Single member district elections for the County School Board may not happen after all.
The County School Board’s attorney, Taylor Brooks, said single member district elections were an option for the Board when it went to district voting in 2015. But he said the actual districts were never set up to follow the guidelines for single member district voting.
Since that didn’t happen, he said, you must go back to the "default mechanism" in the Board’s district election enabling law. That method is just what they’re doing: the Board members must reside within the districts they represent but they are elected countywide.
Dr. Cindy Wigley said she too feels keeping the current way of electing Board members is critical.
A little review is probably in order to how we got to this point. Concerned that one of the 4 campuses in the county system might not have representation, the Board went to district elections in 2015. 4 of the 5 Board members were required to live in the districts they represented, either DAR, Brindlee, Douglas or Asbury, with one “at large” member from the school district countywide.
“The local statute said the 4 members shall be residents of one of each of the 4 districts,” Brooks said, “and elected by the qualified electors of Marshall County.”
Brooks said he was not the Board’s attorney at the time the local law was passed. And he said it was confusing as to what the Board at that time was trying to do.
Recently, Marshall County Democratic chairwoman Susan McKenney said she felt the way the Board was electing members did not follow the law. And Probate Judge Andrea LeCroy said it looked to her like the law required single member elections as McKenney had argued.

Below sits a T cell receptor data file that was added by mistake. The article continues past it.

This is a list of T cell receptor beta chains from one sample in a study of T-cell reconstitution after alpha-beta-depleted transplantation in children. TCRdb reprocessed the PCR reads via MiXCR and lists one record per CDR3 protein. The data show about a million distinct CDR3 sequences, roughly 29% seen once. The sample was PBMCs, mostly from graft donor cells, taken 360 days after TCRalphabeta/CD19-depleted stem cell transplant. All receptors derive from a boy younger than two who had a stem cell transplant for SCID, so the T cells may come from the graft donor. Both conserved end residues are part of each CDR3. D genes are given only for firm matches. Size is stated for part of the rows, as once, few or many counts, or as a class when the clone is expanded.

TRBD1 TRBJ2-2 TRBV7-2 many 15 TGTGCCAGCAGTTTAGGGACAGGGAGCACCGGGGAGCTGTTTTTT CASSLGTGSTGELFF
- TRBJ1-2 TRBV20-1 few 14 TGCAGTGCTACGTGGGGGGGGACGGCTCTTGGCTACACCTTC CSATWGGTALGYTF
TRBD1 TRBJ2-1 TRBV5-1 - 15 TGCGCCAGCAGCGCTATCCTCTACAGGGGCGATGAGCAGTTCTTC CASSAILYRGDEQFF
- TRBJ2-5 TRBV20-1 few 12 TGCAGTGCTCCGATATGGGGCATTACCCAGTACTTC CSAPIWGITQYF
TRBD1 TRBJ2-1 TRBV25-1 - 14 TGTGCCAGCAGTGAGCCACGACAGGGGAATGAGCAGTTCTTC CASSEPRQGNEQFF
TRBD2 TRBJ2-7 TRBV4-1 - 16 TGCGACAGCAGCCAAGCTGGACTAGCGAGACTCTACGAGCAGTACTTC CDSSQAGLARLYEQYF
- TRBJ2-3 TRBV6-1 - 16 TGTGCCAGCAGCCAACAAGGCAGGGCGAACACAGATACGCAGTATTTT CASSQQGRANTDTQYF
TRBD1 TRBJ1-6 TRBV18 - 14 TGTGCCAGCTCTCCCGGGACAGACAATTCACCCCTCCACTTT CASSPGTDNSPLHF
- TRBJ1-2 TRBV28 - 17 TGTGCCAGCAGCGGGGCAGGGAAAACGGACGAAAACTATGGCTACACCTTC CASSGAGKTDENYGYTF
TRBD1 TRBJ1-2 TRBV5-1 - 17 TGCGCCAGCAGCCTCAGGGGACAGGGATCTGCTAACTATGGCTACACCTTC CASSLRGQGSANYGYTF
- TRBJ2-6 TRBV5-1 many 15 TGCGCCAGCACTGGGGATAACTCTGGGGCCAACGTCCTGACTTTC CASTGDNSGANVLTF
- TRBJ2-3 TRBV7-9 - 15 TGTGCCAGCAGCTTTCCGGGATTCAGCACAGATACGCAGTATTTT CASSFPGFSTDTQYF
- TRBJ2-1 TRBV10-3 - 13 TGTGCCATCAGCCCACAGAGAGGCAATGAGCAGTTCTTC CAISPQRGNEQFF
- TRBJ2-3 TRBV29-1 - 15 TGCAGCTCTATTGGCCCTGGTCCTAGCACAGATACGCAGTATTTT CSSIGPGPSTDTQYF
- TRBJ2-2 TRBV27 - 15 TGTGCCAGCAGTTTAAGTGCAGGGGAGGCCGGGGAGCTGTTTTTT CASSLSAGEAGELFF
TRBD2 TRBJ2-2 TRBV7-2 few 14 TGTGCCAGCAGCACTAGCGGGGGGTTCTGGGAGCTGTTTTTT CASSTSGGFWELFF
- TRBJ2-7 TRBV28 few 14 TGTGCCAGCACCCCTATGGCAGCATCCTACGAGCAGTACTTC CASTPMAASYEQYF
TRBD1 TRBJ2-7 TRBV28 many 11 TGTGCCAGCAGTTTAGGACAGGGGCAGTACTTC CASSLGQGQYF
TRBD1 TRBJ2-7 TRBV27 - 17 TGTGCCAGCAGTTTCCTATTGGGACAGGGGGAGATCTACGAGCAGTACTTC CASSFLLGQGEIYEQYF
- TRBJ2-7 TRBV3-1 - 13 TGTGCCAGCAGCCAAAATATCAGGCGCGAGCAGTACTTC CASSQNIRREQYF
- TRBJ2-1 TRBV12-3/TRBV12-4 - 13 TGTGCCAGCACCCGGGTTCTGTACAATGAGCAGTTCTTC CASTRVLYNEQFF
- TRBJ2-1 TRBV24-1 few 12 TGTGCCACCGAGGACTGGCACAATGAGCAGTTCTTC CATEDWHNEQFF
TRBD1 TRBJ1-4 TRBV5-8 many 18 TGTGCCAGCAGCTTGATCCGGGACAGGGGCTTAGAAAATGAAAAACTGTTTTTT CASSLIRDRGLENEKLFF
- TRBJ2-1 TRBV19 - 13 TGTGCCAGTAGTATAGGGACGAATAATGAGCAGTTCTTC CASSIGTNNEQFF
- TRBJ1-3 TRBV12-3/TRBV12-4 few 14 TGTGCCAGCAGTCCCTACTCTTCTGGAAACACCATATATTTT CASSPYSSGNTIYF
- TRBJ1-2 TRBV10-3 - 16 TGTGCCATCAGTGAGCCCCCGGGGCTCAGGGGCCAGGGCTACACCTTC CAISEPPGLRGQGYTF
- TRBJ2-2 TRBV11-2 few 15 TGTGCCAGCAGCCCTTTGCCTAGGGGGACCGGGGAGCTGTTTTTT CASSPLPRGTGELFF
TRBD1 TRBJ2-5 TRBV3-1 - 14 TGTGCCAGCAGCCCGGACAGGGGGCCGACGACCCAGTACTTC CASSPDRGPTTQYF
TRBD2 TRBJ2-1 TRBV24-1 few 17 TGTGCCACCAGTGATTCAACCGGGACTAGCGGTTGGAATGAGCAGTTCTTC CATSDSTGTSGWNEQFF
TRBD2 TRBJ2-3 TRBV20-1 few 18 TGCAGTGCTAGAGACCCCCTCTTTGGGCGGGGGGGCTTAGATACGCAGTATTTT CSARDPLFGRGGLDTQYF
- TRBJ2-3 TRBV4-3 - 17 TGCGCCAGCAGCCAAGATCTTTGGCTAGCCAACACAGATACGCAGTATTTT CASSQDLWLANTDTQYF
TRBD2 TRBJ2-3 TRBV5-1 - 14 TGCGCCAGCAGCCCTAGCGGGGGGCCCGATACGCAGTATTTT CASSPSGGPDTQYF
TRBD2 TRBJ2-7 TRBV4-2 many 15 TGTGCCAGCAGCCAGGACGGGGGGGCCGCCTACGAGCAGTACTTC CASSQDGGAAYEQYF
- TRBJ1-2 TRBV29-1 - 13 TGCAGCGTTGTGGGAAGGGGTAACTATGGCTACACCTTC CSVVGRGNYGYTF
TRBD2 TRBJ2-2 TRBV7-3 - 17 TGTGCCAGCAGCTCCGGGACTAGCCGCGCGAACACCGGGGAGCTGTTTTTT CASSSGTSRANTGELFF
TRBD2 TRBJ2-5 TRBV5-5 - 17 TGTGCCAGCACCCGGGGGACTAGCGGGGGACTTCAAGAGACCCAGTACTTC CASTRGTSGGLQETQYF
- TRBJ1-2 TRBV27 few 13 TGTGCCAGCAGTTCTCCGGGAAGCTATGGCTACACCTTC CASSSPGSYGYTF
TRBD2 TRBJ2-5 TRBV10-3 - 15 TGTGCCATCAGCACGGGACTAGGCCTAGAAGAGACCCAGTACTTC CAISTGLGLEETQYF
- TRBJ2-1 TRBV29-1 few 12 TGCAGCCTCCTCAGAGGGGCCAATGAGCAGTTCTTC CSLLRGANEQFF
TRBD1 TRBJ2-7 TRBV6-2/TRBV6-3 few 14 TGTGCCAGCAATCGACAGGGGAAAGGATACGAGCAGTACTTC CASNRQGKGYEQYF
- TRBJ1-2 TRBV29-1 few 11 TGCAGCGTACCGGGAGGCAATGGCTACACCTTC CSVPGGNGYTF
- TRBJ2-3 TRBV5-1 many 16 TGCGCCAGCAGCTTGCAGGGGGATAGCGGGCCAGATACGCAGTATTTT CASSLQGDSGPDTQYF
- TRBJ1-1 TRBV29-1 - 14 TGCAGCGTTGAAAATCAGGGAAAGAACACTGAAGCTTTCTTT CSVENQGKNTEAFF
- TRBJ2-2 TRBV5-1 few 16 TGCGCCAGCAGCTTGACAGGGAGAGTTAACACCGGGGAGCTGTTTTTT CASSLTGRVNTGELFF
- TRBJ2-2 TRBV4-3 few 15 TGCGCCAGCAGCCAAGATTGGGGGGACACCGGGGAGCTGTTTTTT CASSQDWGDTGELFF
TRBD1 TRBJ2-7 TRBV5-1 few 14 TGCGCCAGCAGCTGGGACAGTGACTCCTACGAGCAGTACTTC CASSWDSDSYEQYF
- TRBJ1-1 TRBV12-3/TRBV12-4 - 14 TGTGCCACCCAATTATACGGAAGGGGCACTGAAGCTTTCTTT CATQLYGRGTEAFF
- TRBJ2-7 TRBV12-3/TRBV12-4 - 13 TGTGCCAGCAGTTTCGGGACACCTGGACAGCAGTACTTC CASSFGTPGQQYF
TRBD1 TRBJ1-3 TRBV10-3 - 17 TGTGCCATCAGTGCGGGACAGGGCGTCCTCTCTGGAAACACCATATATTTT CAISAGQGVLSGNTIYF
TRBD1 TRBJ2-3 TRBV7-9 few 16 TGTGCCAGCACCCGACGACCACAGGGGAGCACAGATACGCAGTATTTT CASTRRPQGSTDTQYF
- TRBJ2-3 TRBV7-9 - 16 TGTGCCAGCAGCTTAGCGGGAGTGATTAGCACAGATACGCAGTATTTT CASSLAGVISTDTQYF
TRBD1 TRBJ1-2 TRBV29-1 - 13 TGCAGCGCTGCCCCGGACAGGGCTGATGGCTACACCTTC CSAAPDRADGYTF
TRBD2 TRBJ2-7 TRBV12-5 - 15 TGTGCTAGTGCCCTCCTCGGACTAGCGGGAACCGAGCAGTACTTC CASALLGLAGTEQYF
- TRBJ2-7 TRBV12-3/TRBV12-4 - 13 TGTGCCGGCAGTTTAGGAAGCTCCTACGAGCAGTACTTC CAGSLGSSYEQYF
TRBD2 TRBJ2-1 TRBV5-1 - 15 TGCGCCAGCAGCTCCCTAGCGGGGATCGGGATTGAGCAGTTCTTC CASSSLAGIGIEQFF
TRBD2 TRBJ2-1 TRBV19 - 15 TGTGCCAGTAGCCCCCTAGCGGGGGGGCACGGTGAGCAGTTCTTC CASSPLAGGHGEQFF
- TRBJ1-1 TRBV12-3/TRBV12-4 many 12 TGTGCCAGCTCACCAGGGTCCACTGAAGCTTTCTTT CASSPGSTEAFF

But in order to have single member district voting, Brooks countered, the federal “one person, one vote” rule requires the districts to be roughly equal in population. The district map the School Board approved is the same map as the County Commission district map.
The Commission district map includes both city and county residents since both vote for the County Commission. But only people in rural Marshall County vote in County School Board races.
“I haven’t looked at it in-depth, but given the population of the cities, there’s no way the district map could meet the one man, one vote requirement once the city voters are excluded,” Brooks said.
While the law allows single member districts, it doesn’t require it, he argued.
“The default provision is to elect board members who must live within certain districts and are voted on by the electors of the Marshall County School District,” Brooks said.
Dr. Wigley issued this statement concerning the situation:
"I strongly support the continuation of keeping the vote with the people. Changing the vote to single member districts would take away a citizen’s right to vote for three of the five board members. Citizens would only be voting for their district member and the at-large member. The current method allows for citizens to vote for all five members, while having representation within their district.
"Unlike the County Commission, which has separate district budgets, the Marshall County School System has one consolidated budget serving the four districts of Marshall County Schools. Board members make decisions which affect students from all four districts of the school system.
"From a board member campaign standpoint, it would be easier for members to only campaign within their district. However, our focus should remain on what is right for our students, not for adults.
"The documents required by statute were filed with the Probate Judge in 2015. Clearly, the intent of the Board was to assign a representative to each district and assign a member to the at large position. Had the intent been to change the vote to a single member district, a new map would have been developed with the purpose of removing the city limits of Albertville, Arab, Boaz, and Guntersville; thus, aligning the district with the 2% population rule of the statute."